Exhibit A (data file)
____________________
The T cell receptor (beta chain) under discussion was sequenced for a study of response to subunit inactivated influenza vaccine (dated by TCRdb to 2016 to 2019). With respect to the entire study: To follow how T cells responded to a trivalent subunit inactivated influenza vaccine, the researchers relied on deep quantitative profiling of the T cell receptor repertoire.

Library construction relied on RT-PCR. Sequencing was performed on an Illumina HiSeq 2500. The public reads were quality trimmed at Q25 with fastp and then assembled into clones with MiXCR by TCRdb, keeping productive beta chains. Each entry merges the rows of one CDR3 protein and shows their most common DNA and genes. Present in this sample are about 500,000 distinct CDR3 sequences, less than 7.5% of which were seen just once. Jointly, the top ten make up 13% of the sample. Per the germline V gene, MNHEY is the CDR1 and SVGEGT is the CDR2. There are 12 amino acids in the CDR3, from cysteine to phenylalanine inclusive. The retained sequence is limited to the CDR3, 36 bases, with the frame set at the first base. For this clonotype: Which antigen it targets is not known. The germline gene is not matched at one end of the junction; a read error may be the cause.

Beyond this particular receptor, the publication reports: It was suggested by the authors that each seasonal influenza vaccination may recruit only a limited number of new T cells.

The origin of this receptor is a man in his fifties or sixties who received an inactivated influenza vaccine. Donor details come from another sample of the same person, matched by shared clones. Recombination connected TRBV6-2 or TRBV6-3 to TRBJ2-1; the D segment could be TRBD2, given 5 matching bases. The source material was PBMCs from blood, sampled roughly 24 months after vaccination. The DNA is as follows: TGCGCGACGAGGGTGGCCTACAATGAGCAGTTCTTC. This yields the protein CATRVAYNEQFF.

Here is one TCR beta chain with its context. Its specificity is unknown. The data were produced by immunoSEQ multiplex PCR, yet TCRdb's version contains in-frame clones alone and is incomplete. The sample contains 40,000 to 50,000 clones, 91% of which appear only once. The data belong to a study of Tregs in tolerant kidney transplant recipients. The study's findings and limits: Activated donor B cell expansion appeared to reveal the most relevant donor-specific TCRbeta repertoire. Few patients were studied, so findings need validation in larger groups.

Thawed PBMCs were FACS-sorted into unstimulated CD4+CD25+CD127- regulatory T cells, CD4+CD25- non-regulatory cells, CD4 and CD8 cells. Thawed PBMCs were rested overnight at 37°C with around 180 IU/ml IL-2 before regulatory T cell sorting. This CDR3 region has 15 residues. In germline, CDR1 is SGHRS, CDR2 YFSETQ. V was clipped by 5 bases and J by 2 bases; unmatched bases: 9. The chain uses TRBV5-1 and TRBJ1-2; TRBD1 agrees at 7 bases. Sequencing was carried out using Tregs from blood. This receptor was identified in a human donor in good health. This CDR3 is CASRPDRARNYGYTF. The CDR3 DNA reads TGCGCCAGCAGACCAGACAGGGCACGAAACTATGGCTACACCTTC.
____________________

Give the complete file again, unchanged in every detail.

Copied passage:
The T cell receptor (beta chain) under discussion was sequenced for a study of response to subunit inactivated influenza vaccine (dated by TCRdb to 2016 to 2019). With respect to the entire study: To follow how T cells responded to a trivalent subunit inactivated influenza vaccine, the researchers relied on deep quantitative profiling of the T cell receptor repertoire.

Library construction relied on RT-PCR. Sequencing was performed on an Illumina HiSeq 2500. The public reads were quality trimmed at Q25 with fastp and then assembled into clones with MiXCR by TCRdb, keeping productive beta chains. Each entry merges the rows of one CDR3 protein and shows their most common DNA and genes. Present in this sample are about 500,000 distinct CDR3 sequences, less than 7.5% of which were seen just once. Jointly, the top ten make up 13% of the sample. Per the germline V gene, MNHEY is the CDR1 and SVGEGT is the CDR2. There are 12 amino acids in the CDR3, from cysteine to phenylalanine inclusive. The retained sequence is limited to the CDR3, 36 bases, with the frame set at the first base. For this clonotype: Which antigen it targets is not known. The germline gene is not matched at one end of the junction; a read error may be the cause.

Beyond this particular receptor, the publication reports: It was suggested by the authors that each seasonal influenza vaccination may recruit only a limited number of new T cells.

The origin of this receptor is a man in his fifties or sixties who received an inactivated influenza vaccine. Donor details come from another sample of the same person, matched by shared clones. Recombination connected TRBV6-2 or TRBV6-3 to TRBJ2-1; the D segment could be TRBD2, given 5 matching bases. The source material was PBMCs from blood, sampled roughly 24 months after vaccination. The DNA is as follows: TGCGCGACGAGGGTGGCCTACAATGAGCAGTTCTTC. This yields the protein CATRVAYNEQFF.

Here is one TCR beta chain with its context. Its specificity is unknown. The data were produced by immunoSEQ multiplex PCR, yet TCRdb's version contains in-frame clones alone and is incomplete. The sample contains 40,000 to 50,000 clones, 91% of which appear only once. The data belong to a study of Tregs in tolerant kidney transplant recipients. The study's findings and limits: Activated donor B cell expansion appeared to reveal the most relevant donor-specific TCRbeta repertoire. Few patients were studied, so findings need validation in larger groups.

Thawed PBMCs were FACS-sorted into unstimulated CD4+CD25+CD127- regulatory T cells, CD4+CD25- non-regulatory cells, CD4 and CD8 cells. Thawed PBMCs were rested overnight at 37°C with around 180 IU/ml IL-2 before regulatory T cell sorting. This CDR3 region has 15 residues. In germline, CDR1 is SGHRS, CDR2 YFSETQ. V was clipped by 5 bases and J by 2 bases; unmatched bases: 9. The chain uses TRBV5-1 and TRBJ1-2; TRBD1 agrees at 7 bases. Sequencing was carried out using Tregs from blood. This receptor was identified in a human donor in good health. This CDR3 is CASRPDRARNYGYTF. The CDR3 DNA reads TGCGCCAGCAGACCAGACAGGGCACGAAACTATGGCTACACCTTC.